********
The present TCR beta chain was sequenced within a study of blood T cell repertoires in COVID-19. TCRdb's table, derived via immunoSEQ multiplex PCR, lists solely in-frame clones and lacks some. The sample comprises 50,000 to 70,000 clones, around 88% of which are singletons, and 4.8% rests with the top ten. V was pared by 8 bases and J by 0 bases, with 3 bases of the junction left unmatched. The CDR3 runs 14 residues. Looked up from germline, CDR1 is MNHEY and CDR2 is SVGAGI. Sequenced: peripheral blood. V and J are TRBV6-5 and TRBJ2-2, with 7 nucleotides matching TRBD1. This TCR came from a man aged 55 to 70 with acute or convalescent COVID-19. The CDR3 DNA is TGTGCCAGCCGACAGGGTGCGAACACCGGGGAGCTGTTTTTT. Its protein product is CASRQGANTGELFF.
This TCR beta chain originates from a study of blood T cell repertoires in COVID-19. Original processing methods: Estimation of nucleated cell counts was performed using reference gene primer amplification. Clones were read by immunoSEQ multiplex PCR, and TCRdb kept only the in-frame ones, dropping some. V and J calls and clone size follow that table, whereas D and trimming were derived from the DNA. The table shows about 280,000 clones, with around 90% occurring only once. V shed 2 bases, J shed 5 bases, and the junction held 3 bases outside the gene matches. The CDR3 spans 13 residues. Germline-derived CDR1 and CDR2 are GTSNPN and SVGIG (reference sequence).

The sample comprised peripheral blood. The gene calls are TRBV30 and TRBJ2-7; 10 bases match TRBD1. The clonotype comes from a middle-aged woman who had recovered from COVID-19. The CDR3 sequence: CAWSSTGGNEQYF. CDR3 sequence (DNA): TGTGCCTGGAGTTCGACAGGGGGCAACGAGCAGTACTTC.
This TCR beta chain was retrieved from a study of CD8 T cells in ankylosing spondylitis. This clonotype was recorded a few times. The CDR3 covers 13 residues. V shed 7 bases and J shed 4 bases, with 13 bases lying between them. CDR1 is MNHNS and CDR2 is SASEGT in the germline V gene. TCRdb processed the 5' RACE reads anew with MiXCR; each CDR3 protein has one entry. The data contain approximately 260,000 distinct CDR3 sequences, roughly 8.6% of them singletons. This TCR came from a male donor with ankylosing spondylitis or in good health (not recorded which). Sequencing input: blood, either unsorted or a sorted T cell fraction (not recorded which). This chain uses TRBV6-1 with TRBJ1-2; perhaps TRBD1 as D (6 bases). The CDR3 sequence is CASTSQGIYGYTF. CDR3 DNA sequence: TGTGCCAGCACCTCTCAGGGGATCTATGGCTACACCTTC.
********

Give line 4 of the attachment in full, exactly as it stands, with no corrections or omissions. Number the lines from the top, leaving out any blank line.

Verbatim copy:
This TCR beta chain was retrieved from a study of CD8 T cells in ankylosing spondylitis. This clonotype was recorded a few times. The CDR3 covers 13 residues. V shed 7 bases and J shed 4 bases, with 13 bases lying between them. CDR1 is MNHNS and CDR2 is SASEGT in the germline V gene. TCRdb processed the 5' RACE reads anew with MiXCR; each CDR3 protein has one entry. The data contain approximately 260,000 distinct CDR3 sequences, roughly 8.6% of them singletons. This TCR came from a male donor with ankylosing spondylitis or in good health (not recorded which). Sequencing input: blood, either unsorted or a sorted T cell fraction (not recorded which). This chain uses TRBV6-1 with TRBJ1-2; perhaps TRBD1 as D (6 bases). The CDR3 sequence is CASTSQGIYGYTF. CDR3 DNA sequence: TGTGCCAGCACCTCTCAGGGGATCTATGGCTACACCTTC.